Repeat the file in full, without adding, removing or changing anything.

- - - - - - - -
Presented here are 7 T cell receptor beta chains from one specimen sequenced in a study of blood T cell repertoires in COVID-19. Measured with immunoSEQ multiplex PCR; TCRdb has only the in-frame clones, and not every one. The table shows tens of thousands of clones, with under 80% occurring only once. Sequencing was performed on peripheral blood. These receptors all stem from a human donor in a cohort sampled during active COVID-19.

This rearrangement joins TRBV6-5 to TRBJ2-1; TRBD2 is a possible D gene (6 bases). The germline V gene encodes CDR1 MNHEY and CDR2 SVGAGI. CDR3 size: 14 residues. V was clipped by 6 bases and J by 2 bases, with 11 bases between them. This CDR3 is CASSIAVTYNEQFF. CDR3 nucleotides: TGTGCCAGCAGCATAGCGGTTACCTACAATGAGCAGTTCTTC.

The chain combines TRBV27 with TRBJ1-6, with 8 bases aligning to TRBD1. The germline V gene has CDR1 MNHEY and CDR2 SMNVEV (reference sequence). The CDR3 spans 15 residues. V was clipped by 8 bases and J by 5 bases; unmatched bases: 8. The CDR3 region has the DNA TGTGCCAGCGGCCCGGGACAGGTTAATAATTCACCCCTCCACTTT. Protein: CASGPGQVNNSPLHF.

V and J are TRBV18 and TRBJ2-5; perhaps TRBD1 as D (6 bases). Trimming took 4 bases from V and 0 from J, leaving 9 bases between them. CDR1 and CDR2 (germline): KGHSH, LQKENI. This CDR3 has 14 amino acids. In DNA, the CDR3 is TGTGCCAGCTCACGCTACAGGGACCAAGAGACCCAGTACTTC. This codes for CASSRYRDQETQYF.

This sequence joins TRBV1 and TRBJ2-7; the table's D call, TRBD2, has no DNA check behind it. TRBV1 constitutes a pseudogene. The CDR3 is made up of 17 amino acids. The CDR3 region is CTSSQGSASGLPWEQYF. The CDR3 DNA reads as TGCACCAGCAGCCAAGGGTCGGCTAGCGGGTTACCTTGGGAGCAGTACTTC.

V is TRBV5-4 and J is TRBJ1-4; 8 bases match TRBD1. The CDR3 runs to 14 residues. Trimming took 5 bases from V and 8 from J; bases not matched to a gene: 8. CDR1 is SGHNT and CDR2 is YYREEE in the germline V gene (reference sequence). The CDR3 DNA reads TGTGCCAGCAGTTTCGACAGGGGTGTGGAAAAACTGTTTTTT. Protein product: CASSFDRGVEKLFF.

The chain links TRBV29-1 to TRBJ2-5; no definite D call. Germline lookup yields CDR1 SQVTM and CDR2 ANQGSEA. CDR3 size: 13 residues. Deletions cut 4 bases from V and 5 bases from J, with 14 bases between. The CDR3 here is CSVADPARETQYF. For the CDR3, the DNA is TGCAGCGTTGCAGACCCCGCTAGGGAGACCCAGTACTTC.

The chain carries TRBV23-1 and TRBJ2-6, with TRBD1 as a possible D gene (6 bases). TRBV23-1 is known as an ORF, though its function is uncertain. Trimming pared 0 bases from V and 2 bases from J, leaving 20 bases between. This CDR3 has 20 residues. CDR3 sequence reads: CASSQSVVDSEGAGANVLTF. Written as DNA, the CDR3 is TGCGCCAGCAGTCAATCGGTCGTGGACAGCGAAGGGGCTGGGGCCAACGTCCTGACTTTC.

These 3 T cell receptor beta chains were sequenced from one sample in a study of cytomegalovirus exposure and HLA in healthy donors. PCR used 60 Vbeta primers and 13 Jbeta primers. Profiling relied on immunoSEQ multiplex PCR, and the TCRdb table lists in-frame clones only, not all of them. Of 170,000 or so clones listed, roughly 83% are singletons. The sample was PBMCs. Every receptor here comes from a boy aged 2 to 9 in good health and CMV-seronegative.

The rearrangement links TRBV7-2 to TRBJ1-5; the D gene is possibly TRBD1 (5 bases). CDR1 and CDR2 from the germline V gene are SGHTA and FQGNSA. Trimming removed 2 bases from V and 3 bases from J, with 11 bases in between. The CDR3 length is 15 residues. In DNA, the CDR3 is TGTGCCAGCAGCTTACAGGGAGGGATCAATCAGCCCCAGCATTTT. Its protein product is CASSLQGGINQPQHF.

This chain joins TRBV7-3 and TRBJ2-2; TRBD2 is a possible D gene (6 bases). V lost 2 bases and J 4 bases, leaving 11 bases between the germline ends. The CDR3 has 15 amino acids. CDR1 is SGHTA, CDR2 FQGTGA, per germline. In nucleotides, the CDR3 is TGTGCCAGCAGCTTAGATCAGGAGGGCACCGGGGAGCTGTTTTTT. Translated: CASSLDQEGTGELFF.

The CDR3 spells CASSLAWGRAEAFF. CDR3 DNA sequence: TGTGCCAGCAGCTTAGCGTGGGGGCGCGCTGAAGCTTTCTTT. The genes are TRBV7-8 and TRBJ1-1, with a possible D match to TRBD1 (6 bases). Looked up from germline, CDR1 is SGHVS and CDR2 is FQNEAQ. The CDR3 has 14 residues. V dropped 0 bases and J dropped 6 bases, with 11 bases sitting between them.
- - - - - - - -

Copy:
Presented here are 7 T cell receptor beta chains from one specimen sequenced in a study of blood T cell repertoires in COVID-19. Measured with immunoSEQ multiplex PCR; TCRdb has only the in-frame clones, and not every one. The table shows tens of thousands of clones, with under 80% occurring only once. Sequencing was performed on peripheral blood. These receptors all stem from a human donor in a cohort sampled during active COVID-19.

This rearrangement joins TRBV6-5 to TRBJ2-1; TRBD2 is a possible D gene (6 bases). The germline V gene encodes CDR1 MNHEY and CDR2 SVGAGI. CDR3 size: 14 residues. V was clipped by 6 bases and J by 2 bases, with 11 bases between them. This CDR3 is CASSIAVTYNEQFF. CDR3 nucleotides: TGTGCCAGCAGCATAGCGGTTACCTACAATGAGCAGTTCTTC.

The chain combines TRBV27 with TRBJ1-6, with 8 bases aligning to TRBD1. The germline V gene has CDR1 MNHEY and CDR2 SMNVEV (reference sequence). The CDR3 spans 15 residues. V was clipped by 8 bases and J by 5 bases; unmatched bases: 8. The CDR3 region has the DNA TGTGCCAGCGGCCCGGGACAGGTTAATAATTCACCCCTCCACTTT. Protein: CASGPGQVNNSPLHF.

V and J are TRBV18 and TRBJ2-5; perhaps TRBD1 as D (6 bases). Trimming took 4 bases from V and 0 from J, leaving 9 bases between them. CDR1 and CDR2 (germline): KGHSH, LQKENI. This CDR3 has 14 amino acids. In DNA, the CDR3 is TGTGCCAGCTCACGCTACAGGGACCAAGAGACCCAGTACTTC. This codes for CASSRYRDQETQYF.

This sequence joins TRBV1 and TRBJ2-7; the table's D call, TRBD2, has no DNA check behind it. TRBV1 constitutes a pseudogene. The CDR3 is made up of 17 amino acids. The CDR3 region is CTSSQGSASGLPWEQYF. The CDR3 DNA reads as TGCACCAGCAGCCAAGGGTCGGCTAGCGGGTTACCTTGGGAGCAGTACTTC.

V is TRBV5-4 and J is TRBJ1-4; 8 bases match TRBD1. The CDR3 runs to 14 residues. Trimming took 5 bases from V and 8 from J; bases not matched to a gene: 8. CDR1 is SGHNT and CDR2 is YYREEE in the germline V gene (reference sequence). The CDR3 DNA reads TGTGCCAGCAGTTTCGACAGGGGTGTGGAAAAACTGTTTTTT. Protein product: CASSFDRGVEKLFF.

The chain links TRBV29-1 to TRBJ2-5; no definite D call. Germline lookup yields CDR1 SQVTM and CDR2 ANQGSEA. CDR3 size: 13 residues. Deletions cut 4 bases from V and 5 bases from J, with 14 bases between. The CDR3 here is CSVADPARETQYF. For the CDR3, the DNA is TGCAGCGTTGCAGACCCCGCTAGGGAGACCCAGTACTTC.

The chain carries TRBV23-1 and TRBJ2-6, with TRBD1 as a possible D gene (6 bases). TRBV23-1 is known as an ORF, though its function is uncertain. Trimming pared 0 bases from V and 2 bases from J, leaving 20 bases between. This CDR3 has 20 residues. CDR3 sequence reads: CASSQSVVDSEGAGANVLTF. Written as DNA, the CDR3 is TGCGCCAGCAGTCAATCGGTCGTGGACAGCGAAGGGGCTGGGGCCAACGTCCTGACTTTC.

These 3 T cell receptor beta chains were sequenced from one sample in a study of cytomegalovirus exposure and HLA in healthy donors. PCR used 60 Vbeta primers and 13 Jbeta primers. Profiling relied on immunoSEQ multiplex PCR, and the TCRdb table lists in-frame clones only, not all of them. Of 170,000 or so clones listed, roughly 83% are singletons. The sample was PBMCs. Every receptor here comes from a boy aged 2 to 9 in good health and CMV-seronegative.

The rearrangement links TRBV7-2 to TRBJ1-5; the D gene is possibly TRBD1 (5 bases). CDR1 and CDR2 from the germline V gene are SGHTA and FQGNSA. Trimming removed 2 bases from V and 3 bases from J, with 11 bases in between. The CDR3 length is 15 residues. In DNA, the CDR3 is TGTGCCAGCAGCTTACAGGGAGGGATCAATCAGCCCCAGCATTTT. Its protein product is CASSLQGGINQPQHF.

This chain joins TRBV7-3 and TRBJ2-2; TRBD2 is a possible D gene (6 bases). V lost 2 bases and J 4 bases, leaving 11 bases between the germline ends. The CDR3 has 15 amino acids. CDR1 is SGHTA, CDR2 FQGTGA, per germline. In nucleotides, the CDR3 is TGTGCCAGCAGCTTAGATCAGGAGGGCACCGGGGAGCTGTTTTTT. Translated: CASSLDQEGTGELFF.

The CDR3 spells CASSLAWGRAEAFF. CDR3 DNA sequence: TGTGCCAGCAGCTTAGCGTGGGGGCGCGCTGAAGCTTTCTTT. The genes are TRBV7-8 and TRBJ1-1, with a possible D match to TRBD1 (6 bases). Looked up from germline, CDR1 is SGHVS and CDR2 is FQNEAQ. The CDR3 has 14 residues. V dropped 0 bases and J dropped 6 bases, with 11 bases sitting between them.